Before each and every run, I need to get wired: I hook my heart-rate monitor band around my chest, strap on my Garmin wristwatch, snake headphones up the back of my shirt and plug them into the iPod that's fastened around my arm. Go go gadget, run.
What comes out of those headphones is key: I don't think my legs would move if Jay-Z and the Isley Brothers weren't there to coach me kilometre after kilometre. And I am obsessed with the numbers on my wrist. My pace, mileage, heart rate – I check the display incessantly. At least I'm not alone in my addiction: According to recent numbers from Canalys, a market research group, more than 17 million fitness bands will be sold worldwide in 2014.
So when I read a New York Times piece about the efficacy of these devices, I nearly spat out my post-run bagel. "The uncomfortable truth about many of the fitness wristbands you see people wearing," wrote Nick Bilton, who tried out various bands: "They don't really work."
I felt betrayed by my trusty Garmin, my faithful friend. Still, I wore it again and completed eight kilometres in less than an hour, an achievement for me – but I was caught up in what my pace stats relayed. From the numbers, it appears I am moving more slowly than most people walk. "That's interesting," my boyfriend shook off my concerns, and asked: "What matters – are you enjoying the runs?"
I had no clue. Running for enjoyment is a distant memory: I was proud of the distance, proud of my playlist, but running for fun isn't what I'm doing right now. I have to keep my heart rate low, in zone 2 on my Garmin, if I want to run the monster distance of 21 kilometres in three weeks time.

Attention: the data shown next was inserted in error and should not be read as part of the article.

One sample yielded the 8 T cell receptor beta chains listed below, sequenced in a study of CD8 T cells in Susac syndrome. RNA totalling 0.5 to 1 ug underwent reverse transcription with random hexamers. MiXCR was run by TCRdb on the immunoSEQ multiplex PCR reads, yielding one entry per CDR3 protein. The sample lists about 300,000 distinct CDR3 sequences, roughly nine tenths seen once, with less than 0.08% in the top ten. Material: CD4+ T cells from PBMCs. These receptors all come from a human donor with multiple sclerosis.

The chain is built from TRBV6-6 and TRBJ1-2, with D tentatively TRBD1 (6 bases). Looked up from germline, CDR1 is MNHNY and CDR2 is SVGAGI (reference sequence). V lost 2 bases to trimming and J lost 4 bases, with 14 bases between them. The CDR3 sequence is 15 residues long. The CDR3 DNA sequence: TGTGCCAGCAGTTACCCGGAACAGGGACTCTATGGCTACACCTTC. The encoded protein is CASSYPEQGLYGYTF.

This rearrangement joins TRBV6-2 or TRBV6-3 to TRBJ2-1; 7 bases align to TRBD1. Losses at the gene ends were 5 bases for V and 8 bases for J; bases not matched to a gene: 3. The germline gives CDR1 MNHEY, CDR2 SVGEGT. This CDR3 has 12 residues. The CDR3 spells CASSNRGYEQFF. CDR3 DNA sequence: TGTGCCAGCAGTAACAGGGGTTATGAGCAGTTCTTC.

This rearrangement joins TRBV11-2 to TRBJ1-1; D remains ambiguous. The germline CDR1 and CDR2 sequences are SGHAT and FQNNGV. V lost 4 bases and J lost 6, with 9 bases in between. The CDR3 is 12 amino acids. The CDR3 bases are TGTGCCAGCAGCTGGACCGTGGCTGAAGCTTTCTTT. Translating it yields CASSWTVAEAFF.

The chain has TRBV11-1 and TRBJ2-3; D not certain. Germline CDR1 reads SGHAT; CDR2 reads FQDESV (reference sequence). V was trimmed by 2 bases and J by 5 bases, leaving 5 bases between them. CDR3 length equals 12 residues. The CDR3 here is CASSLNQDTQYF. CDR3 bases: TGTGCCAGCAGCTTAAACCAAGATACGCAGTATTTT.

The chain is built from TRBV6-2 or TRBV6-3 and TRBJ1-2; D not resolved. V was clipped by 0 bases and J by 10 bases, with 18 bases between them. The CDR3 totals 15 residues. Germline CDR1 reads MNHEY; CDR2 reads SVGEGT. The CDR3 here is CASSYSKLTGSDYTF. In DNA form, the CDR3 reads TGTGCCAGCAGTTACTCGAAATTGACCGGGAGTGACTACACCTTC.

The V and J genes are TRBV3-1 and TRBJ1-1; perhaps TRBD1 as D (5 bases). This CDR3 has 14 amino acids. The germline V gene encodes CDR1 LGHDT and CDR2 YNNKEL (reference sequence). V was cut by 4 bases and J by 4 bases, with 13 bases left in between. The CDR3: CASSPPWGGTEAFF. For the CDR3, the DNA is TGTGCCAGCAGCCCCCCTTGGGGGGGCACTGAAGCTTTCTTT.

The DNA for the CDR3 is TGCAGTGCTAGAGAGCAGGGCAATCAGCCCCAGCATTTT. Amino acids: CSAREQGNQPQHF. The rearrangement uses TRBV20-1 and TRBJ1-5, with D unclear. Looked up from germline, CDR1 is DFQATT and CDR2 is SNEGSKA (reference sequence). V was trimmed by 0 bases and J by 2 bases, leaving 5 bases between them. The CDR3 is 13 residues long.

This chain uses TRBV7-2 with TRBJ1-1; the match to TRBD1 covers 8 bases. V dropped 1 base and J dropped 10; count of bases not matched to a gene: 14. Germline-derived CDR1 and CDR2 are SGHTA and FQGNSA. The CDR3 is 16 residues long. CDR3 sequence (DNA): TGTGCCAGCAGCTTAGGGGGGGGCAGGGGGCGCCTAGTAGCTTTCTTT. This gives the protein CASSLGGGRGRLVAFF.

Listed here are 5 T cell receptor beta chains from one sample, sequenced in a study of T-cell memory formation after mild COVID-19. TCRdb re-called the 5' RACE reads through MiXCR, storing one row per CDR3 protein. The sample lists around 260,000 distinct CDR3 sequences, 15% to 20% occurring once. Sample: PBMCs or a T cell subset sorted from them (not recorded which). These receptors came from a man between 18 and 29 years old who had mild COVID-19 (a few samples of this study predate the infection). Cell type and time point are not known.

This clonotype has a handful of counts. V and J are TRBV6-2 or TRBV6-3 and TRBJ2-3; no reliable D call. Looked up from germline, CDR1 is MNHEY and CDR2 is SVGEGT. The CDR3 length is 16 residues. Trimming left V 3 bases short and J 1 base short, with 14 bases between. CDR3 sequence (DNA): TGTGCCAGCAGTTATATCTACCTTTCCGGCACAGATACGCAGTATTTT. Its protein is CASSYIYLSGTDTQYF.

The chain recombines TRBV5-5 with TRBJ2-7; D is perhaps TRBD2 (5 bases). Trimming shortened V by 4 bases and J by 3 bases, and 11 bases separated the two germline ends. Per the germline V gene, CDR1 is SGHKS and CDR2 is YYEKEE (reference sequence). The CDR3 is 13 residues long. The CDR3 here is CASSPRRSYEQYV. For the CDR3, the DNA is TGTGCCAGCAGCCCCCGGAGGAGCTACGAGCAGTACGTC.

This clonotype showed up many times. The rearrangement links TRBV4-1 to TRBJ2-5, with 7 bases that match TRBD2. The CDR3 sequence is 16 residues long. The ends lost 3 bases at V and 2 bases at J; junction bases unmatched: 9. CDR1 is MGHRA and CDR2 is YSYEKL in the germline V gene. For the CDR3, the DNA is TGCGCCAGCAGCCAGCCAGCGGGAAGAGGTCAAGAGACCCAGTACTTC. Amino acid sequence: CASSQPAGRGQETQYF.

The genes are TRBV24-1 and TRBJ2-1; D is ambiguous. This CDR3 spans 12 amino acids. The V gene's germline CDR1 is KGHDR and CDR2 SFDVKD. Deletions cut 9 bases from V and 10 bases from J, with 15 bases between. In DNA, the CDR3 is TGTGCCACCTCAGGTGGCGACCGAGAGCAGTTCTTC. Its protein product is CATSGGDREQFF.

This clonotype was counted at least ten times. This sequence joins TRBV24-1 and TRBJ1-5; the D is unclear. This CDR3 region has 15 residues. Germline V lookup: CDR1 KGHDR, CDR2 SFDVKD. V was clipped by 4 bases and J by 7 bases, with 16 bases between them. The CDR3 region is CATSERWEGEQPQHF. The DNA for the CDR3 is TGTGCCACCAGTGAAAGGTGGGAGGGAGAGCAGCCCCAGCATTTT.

As an experiment, when I headed out on a scheduled long run – 90 minutes at a comfortable pace – I left all my gadgets behind and attempted to have fun. I chose a particularly scenic route – along Toronto's waterfront, without worrying about specific mileage, tempo or heart rate.
After five km, I really did feel free: With no distractions, I focused on the glistening water. The rhythm of my feet on the pavement soothed me more than Jay-Z ever could. I truly heard my breathing, and smiled at strangers. The bliss, however, disappeared the moment I started to struggle. With no distractions, I couldn't keep my mind from focusing on how I was six km from home, how every step burned and how my body was in an unspecific state of agony.
With no soundtrack to make me feel like a champion, no numbers for reassurance, I became convinced the once-friendly strangers were judging my struggles. I was desperate to get out of this nightmare, itching for a hit of technology, so I did something awful: I started singing. Loudly. "You know you make me want to SHOUT," I started in, with jazz hands.
I did 12.5 km, my longest run to date – and don't even mind that it's not logged anywhere.
Find my training program online at tgam.ca/halfmarathon